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HMS Victory Union Jack from the Battle of Trafalgar tops $400,000

Part of the Union Jack flag that flew from the HMS Victory during the battle of Trafalgar has sold for more than $400,000 at auction in London.
The historic relic from the flagship of Admiral Horatio Nelson was the star lot of Sotheby’s ‘Of Royal and Noble Descent’ sale, which achieved a total of £2.6m ($3.5m).

At the time of the battle in 1805, ships traditionally flew flags bearing their squadron colours; but just days before they faced the French fleet, Nelson issued a new order that his ships should fly the British national flag.

“When in the presence of an Enemy, all the Ships under my command are to bear white Colours [i.e. St George’s Ensign], and a Union Jack is to be suspended from the fore top-gallant stay”.

The British fleet scored a famous victory, but Nelson paid with his own life. He was shot by a French sniper during the battle, and died onboard the Victory a few hours later.

Nelson’s body was returned to England and he was granted a full state funeral, during which his coffin was escorted to St Paul’s Cathedral by a precession of 10,000 soldiers.

During the service, members of his crew from the HMS Victory placed the ship’s two flags over his coffin. But in a final outpouring of grief over their lost leader, the men then tore the flags to pieces and each took a fragment as a memento.

This fragment, the largest known to exist, was believed to originate from Captain William Hugh Dobbie (1771-1830) who served in the East Indies Station from 1790 to 1808.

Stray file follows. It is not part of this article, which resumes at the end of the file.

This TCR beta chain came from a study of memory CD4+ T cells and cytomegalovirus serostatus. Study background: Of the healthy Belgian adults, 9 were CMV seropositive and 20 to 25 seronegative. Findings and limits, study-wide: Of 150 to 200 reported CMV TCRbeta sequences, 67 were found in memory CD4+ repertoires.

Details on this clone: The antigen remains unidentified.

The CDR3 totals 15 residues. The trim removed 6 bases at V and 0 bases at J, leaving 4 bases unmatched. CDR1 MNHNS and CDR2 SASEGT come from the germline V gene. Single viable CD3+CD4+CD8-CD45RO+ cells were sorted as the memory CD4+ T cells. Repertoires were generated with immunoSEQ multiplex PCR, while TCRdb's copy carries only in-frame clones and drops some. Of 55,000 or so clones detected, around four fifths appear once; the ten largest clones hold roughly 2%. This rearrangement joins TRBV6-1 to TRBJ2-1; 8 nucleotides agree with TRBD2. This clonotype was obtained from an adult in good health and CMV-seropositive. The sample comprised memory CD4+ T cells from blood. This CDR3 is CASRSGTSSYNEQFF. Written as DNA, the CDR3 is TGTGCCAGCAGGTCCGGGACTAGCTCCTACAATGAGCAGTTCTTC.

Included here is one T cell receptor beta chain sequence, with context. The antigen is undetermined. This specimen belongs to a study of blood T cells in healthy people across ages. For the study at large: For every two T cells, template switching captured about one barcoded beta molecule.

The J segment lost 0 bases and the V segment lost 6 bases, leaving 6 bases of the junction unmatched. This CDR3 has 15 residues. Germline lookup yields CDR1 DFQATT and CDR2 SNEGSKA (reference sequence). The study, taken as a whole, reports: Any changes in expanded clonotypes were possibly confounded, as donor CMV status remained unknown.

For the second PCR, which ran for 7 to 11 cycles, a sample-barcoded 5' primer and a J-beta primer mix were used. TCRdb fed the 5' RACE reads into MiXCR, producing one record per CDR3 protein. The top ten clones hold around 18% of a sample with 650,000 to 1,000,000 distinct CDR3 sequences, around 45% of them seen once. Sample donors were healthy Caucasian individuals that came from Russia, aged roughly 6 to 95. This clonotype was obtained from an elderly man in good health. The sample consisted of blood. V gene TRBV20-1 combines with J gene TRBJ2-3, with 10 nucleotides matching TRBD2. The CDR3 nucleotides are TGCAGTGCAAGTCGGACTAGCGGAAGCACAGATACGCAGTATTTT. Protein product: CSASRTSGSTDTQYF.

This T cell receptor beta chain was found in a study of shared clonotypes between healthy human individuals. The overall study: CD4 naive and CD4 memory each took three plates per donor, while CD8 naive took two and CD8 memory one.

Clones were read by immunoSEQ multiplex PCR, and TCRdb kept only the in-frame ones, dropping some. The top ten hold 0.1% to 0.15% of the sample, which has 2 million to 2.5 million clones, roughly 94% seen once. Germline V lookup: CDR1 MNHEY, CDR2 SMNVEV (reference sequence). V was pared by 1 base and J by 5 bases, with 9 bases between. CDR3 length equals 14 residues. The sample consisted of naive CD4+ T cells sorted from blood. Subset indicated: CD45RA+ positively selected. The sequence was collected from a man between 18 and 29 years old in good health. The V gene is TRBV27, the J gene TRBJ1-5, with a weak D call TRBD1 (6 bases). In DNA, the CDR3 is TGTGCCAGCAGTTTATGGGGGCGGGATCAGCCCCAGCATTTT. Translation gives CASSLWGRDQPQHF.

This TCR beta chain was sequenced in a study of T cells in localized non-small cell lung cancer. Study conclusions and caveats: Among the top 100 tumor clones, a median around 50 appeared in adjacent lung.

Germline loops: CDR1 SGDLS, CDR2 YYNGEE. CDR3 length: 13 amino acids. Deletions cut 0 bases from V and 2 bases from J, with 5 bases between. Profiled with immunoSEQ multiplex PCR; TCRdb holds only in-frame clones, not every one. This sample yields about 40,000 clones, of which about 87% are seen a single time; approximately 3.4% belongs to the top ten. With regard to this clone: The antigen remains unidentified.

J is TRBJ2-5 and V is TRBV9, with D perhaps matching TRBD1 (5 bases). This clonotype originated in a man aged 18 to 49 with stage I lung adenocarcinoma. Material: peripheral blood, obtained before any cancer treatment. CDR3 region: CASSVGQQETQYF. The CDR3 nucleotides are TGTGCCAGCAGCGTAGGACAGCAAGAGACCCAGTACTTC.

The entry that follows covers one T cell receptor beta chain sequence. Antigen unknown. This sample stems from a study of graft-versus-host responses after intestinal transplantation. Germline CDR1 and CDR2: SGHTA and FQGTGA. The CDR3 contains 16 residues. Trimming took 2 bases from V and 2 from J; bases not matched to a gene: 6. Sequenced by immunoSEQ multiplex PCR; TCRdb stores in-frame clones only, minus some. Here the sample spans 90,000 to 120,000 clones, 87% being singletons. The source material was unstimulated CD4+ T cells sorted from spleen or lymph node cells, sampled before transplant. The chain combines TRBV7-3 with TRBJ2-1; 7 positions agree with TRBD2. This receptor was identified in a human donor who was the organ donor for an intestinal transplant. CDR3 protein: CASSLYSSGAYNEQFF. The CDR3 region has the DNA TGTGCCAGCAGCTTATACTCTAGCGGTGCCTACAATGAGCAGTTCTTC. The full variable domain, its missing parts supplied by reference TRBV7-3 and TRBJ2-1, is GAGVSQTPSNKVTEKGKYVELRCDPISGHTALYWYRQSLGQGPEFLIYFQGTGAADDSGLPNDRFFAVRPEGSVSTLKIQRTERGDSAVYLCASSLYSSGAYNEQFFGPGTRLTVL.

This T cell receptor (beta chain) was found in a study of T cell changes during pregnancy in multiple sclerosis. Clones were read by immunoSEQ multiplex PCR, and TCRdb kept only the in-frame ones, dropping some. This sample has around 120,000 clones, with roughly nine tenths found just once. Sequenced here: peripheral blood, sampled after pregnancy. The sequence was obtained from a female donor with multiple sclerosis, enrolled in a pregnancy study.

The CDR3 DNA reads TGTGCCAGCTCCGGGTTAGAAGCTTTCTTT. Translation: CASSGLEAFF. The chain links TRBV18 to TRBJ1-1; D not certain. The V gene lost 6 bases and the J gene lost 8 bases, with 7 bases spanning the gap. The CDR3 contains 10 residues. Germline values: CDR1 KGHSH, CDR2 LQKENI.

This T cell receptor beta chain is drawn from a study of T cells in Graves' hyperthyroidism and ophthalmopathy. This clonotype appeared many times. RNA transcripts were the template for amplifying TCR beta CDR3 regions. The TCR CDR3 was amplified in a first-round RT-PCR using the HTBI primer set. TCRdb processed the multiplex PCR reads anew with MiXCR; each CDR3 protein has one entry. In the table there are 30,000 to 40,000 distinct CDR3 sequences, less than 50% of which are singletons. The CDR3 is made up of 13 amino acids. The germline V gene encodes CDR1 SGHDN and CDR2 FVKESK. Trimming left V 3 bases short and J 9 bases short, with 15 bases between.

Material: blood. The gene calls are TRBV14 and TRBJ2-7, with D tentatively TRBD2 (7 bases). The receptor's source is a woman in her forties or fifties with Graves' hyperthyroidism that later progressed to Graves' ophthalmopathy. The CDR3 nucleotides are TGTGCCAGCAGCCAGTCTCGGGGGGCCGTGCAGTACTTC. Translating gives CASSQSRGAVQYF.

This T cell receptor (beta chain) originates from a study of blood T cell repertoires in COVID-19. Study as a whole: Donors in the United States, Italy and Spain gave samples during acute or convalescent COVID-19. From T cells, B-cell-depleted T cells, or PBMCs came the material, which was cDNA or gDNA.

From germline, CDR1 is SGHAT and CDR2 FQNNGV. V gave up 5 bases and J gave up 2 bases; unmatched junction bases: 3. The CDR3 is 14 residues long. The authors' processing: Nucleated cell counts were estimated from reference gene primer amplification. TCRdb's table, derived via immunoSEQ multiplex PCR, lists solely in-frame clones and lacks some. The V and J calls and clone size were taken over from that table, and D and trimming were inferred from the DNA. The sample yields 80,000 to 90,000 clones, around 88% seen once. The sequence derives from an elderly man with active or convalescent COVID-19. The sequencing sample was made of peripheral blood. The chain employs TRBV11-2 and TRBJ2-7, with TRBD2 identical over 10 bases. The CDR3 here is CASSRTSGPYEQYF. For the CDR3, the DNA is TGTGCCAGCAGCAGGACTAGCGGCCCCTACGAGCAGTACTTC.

He later gifted it to the Museum, of the Royal United Services Institute (RUSI), a British defence organization founded in 1831 by the Duke of Wellington to study naval and military science.

Having previously sold back in the early 1960s, then again at Sotheby’s in 2005 for £120,000, the flag soared past its estimate to realize £297,000 ($408,761).

The Sotheby’s sale featured more than 80 lots relating to Nelson’s remarkable life and career.

“Many of the objects in the collection had irresistible stories to tell and would have been with Nelson at his final hour, making them even more desirable to collectors,” said a spokesperson for Sotheby’s.

Most notable of these was an important portrait of Emma Hamilton, Nelson’s mistress with whom he shared a scandalous seven-year love affair.

Painted by the renowned Irish neo-classicist Gavin Hamilton in 1786, the portrait sold for £369,000 ($507,855).

Further top lots included Nelson’s grog chest containing set of fine decanters, which he kept in his cabin whilst at sea, which sold for £68,750 ($94,621); and a pair of silver sauce tureens bearing Nelson’s coat of arms, presented to him by Lloyd’s Coffee House following the Battle of Copenhagen, which sold for £106,250 ($146,232).

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